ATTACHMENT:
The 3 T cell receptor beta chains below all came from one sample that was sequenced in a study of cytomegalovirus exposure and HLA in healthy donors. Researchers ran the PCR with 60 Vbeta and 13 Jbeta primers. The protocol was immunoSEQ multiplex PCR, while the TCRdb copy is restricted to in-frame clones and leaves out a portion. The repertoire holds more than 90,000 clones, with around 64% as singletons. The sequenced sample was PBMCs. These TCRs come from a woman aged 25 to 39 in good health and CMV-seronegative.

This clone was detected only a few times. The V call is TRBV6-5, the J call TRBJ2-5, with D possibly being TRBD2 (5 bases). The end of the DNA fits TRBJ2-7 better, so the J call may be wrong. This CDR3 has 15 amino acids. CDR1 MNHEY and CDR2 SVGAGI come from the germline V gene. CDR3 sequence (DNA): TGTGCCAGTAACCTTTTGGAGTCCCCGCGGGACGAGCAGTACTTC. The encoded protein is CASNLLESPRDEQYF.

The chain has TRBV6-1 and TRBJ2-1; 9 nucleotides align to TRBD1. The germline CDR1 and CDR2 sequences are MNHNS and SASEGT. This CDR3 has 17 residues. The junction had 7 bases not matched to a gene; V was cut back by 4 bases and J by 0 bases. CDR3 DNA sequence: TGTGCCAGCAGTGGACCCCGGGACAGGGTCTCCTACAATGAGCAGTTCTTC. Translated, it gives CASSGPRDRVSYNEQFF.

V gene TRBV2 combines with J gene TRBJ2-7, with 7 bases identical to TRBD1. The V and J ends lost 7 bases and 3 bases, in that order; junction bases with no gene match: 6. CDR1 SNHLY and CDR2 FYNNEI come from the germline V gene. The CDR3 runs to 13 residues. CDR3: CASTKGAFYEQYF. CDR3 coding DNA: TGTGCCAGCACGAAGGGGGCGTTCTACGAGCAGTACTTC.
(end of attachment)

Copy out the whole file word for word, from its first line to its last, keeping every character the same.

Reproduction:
The 3 T cell receptor beta chains below all came from one sample that was sequenced in a study of cytomegalovirus exposure and HLA in healthy donors. Researchers ran the PCR with 60 Vbeta and 13 Jbeta primers. The protocol was immunoSEQ multiplex PCR, while the TCRdb copy is restricted to in-frame clones and leaves out a portion. The repertoire holds more than 90,000 clones, with around 64% as singletons. The sequenced sample was PBMCs. These TCRs come from a woman aged 25 to 39 in good health and CMV-seronegative.

This clone was detected only a few times. The V call is TRBV6-5, the J call TRBJ2-5, with D possibly being TRBD2 (5 bases). The end of the DNA fits TRBJ2-7 better, so the J call may be wrong. This CDR3 has 15 amino acids. CDR1 MNHEY and CDR2 SVGAGI come from the germline V gene. CDR3 sequence (DNA): TGTGCCAGTAACCTTTTGGAGTCCCCGCGGGACGAGCAGTACTTC. The encoded protein is CASNLLESPRDEQYF.

The chain has TRBV6-1 and TRBJ2-1; 9 nucleotides align to TRBD1. The germline CDR1 and CDR2 sequences are MNHNS and SASEGT. This CDR3 has 17 residues. The junction had 7 bases not matched to a gene; V was cut back by 4 bases and J by 0 bases. CDR3 DNA sequence: TGTGCCAGCAGTGGACCCCGGGACAGGGTCTCCTACAATGAGCAGTTCTTC. Translated, it gives CASSGPRDRVSYNEQFF.

V gene TRBV2 combines with J gene TRBJ2-7, with 7 bases identical to TRBD1. The V and J ends lost 7 bases and 3 bases, in that order; junction bases with no gene match: 6. CDR1 SNHLY and CDR2 FYNNEI come from the germline V gene. The CDR3 runs to 13 residues. CDR3: CASTKGAFYEQYF. CDR3 coding DNA: TGTGCCAGCACGAAGGGGGCGTTCTACGAGCAGTACTTC.